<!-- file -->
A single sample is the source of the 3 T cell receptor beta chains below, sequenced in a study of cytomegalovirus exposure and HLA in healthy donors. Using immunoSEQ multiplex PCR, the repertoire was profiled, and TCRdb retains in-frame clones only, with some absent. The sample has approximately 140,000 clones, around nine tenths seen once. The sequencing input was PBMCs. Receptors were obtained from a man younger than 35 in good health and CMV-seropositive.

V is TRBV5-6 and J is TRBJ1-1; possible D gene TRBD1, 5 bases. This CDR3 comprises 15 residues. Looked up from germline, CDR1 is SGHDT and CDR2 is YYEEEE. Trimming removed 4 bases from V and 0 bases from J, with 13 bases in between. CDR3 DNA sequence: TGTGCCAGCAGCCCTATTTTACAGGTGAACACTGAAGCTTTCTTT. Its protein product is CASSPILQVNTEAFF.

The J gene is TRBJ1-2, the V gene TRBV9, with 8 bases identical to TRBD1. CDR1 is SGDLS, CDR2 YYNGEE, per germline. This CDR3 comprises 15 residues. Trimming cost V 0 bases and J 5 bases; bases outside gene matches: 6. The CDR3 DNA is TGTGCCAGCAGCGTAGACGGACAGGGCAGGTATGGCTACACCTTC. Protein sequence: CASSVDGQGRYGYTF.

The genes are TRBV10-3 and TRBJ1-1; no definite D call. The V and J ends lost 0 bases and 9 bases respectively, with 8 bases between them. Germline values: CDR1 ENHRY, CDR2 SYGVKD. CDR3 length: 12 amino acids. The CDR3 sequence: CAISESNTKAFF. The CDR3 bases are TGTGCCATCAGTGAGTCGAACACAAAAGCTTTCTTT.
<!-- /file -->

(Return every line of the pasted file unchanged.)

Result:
A single sample is the source of the 3 T cell receptor beta chains below, sequenced in a study of cytomegalovirus exposure and HLA in healthy donors. Using immunoSEQ multiplex PCR, the repertoire was profiled, and TCRdb retains in-frame clones only, with some absent. The sample has approximately 140,000 clones, around nine tenths seen once. The sequencing input was PBMCs. Receptors were obtained from a man younger than 35 in good health and CMV-seropositive.

V is TRBV5-6 and J is TRBJ1-1; possible D gene TRBD1, 5 bases. This CDR3 comprises 15 residues. Looked up from germline, CDR1 is SGHDT and CDR2 is YYEEEE. Trimming removed 4 bases from V and 0 bases from J, with 13 bases in between. CDR3 DNA sequence: TGTGCCAGCAGCCCTATTTTACAGGTGAACACTGAAGCTTTCTTT. Its protein product is CASSPILQVNTEAFF.

The J gene is TRBJ1-2, the V gene TRBV9, with 8 bases identical to TRBD1. CDR1 is SGDLS, CDR2 YYNGEE, per germline. This CDR3 comprises 15 residues. Trimming cost V 0 bases and J 5 bases; bases outside gene matches: 6. The CDR3 DNA is TGTGCCAGCAGCGTAGACGGACAGGGCAGGTATGGCTACACCTTC. Protein sequence: CASSVDGQGRYGYTF.

The genes are TRBV10-3 and TRBJ1-1; no definite D call. The V and J ends lost 0 bases and 9 bases respectively, with 8 bases between them. Germline values: CDR1 ENHRY, CDR2 SYGVKD. CDR3 length: 12 amino acids. The CDR3 sequence: CAISESNTKAFF. The CDR3 bases are TGTGCCATCAGTGAGTCGAACACAAAAGCTTTCTTT.